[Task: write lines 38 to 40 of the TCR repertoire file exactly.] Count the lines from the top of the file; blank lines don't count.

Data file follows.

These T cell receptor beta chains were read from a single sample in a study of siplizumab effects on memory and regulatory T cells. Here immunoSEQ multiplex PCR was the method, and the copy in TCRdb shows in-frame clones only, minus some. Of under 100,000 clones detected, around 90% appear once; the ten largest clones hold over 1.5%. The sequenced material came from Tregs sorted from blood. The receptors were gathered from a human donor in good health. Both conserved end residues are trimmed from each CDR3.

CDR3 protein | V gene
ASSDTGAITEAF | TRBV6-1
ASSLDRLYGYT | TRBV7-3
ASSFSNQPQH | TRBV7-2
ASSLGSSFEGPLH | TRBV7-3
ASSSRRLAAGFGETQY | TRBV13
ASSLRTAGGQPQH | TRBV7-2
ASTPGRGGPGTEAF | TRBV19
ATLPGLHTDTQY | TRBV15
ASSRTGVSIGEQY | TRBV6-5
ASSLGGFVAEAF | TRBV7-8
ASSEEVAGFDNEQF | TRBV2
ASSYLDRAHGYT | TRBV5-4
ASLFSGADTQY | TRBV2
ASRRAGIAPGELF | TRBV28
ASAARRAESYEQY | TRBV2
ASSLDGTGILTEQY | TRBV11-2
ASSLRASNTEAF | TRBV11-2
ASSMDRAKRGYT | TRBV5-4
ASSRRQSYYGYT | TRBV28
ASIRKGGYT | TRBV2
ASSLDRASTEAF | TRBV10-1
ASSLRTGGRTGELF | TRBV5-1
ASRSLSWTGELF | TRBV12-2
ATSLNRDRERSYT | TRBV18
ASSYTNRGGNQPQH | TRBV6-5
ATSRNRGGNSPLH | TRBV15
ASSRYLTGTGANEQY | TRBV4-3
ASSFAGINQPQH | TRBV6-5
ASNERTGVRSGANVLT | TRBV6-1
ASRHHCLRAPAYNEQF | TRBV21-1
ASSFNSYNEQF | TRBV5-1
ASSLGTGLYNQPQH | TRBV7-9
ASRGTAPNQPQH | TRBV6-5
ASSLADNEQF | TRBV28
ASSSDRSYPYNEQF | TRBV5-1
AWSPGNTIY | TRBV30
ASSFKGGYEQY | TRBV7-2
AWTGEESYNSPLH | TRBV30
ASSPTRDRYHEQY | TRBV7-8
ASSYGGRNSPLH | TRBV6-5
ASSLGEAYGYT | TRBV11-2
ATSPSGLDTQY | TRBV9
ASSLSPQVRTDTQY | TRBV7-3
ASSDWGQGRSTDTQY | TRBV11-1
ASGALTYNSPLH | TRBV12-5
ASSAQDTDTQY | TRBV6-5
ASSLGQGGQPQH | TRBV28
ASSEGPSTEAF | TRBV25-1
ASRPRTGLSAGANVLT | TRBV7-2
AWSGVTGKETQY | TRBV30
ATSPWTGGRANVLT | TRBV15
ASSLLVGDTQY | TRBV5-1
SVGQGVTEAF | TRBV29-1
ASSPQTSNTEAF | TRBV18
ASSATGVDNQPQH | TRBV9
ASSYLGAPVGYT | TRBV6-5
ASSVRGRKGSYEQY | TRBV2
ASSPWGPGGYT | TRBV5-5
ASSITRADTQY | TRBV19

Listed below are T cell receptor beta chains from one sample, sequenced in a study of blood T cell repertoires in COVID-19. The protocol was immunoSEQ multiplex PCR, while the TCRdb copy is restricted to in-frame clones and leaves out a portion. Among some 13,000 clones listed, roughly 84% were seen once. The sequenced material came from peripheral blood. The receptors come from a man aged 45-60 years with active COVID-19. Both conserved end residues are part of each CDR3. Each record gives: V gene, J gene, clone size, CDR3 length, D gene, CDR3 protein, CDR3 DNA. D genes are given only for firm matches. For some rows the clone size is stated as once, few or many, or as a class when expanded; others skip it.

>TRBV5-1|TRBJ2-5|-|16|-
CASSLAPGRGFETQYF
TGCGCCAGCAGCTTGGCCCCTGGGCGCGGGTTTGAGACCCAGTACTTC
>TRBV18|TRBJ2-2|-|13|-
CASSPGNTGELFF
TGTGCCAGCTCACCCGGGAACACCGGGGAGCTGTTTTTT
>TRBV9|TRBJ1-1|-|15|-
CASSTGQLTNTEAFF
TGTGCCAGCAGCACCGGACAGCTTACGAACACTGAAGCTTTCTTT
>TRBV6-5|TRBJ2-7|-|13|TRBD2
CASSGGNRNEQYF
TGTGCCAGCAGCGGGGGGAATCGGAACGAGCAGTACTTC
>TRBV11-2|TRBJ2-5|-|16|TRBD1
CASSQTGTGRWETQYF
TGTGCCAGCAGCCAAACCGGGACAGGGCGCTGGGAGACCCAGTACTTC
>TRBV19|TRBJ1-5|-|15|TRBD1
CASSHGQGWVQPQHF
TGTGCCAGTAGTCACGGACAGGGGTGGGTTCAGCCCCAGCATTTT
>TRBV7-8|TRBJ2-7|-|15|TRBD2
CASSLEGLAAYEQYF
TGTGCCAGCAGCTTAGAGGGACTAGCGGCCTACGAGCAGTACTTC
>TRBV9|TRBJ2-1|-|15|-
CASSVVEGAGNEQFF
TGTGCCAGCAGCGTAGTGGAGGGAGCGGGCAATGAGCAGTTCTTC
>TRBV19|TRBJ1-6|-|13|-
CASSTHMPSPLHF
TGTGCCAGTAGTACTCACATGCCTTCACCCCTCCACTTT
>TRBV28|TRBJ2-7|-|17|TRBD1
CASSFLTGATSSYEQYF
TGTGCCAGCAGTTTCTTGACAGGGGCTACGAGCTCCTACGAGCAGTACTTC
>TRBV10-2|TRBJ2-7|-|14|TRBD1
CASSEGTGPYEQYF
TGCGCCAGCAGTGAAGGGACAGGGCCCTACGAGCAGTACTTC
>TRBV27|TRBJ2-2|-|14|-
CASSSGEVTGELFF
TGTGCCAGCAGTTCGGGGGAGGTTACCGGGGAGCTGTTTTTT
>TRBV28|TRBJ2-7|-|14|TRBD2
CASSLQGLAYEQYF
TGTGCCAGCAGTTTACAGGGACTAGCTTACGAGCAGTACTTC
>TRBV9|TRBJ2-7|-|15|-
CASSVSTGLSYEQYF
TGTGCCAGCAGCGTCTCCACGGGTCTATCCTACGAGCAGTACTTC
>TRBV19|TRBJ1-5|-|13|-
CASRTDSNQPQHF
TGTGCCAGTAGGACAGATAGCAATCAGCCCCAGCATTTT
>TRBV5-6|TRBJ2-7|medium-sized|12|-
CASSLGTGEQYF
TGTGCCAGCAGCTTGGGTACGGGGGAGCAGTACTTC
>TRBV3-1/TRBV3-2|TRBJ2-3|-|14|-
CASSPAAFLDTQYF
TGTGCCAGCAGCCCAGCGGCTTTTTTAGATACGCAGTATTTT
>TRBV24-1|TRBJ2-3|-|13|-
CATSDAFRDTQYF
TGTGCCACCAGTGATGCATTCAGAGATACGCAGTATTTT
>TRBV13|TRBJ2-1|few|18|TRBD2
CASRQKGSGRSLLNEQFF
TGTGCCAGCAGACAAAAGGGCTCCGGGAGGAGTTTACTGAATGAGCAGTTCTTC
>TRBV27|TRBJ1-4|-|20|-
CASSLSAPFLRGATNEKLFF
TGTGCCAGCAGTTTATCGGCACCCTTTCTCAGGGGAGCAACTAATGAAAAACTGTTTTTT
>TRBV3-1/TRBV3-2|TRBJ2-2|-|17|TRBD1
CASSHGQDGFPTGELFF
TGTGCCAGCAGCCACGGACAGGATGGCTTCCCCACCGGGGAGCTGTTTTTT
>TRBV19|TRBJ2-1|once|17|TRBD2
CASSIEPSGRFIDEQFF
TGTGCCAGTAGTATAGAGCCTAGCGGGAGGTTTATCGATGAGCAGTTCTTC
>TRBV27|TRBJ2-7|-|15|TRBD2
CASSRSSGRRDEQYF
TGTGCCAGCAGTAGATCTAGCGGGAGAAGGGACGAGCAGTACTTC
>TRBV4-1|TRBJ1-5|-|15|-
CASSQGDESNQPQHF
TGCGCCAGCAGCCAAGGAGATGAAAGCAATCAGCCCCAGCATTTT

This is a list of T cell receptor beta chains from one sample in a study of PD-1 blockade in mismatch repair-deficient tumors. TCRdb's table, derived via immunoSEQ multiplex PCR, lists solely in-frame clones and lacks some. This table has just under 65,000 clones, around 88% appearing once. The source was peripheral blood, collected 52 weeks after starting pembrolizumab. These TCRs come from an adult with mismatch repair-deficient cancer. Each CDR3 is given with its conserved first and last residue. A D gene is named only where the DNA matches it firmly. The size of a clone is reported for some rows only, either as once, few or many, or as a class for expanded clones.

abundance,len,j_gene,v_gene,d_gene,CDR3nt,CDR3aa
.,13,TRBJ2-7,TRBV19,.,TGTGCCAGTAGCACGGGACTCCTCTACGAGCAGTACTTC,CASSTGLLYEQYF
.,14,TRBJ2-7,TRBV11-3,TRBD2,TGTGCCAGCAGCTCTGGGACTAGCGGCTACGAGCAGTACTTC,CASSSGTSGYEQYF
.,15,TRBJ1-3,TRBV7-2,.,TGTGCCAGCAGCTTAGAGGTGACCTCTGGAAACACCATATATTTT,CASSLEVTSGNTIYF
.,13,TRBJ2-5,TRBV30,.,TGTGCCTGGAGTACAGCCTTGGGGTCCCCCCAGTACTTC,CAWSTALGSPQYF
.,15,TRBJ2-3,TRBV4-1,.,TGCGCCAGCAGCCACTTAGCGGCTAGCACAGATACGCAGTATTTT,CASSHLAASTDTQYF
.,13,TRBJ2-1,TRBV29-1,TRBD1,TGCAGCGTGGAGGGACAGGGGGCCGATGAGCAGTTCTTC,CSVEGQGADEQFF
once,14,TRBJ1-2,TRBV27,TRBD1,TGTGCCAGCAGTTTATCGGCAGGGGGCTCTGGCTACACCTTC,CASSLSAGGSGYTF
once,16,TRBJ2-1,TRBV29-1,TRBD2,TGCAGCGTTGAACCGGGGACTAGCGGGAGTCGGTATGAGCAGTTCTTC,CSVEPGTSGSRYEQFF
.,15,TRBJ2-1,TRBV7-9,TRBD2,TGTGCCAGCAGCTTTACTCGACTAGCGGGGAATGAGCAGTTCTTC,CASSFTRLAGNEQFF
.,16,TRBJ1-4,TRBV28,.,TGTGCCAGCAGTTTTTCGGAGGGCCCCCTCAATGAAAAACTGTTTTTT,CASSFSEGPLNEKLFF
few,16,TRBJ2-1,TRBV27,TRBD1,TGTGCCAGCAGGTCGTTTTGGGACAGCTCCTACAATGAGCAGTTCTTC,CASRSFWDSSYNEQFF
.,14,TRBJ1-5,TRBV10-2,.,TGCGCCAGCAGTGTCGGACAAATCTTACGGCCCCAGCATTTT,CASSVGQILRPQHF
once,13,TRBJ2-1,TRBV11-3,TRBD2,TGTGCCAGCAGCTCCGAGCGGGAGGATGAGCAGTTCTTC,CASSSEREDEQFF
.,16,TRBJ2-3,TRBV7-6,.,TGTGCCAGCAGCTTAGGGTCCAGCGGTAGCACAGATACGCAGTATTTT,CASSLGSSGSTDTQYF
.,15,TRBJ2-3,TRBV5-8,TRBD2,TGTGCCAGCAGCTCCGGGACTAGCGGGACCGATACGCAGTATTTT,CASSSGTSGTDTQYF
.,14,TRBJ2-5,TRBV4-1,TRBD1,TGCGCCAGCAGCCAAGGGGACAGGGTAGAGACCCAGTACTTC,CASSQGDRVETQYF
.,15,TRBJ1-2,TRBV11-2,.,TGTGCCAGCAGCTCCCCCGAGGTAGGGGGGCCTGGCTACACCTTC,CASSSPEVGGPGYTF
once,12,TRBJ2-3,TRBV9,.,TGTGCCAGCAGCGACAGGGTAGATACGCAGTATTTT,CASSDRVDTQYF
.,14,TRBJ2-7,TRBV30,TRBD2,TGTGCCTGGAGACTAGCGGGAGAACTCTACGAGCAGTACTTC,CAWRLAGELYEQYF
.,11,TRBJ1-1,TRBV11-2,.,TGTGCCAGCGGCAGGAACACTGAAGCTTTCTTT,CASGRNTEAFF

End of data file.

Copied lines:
AWSPGNTIY | TRBV30
ASSFKGGYEQY | TRBV7-2
AWTGEESYNSPLH | TRBV30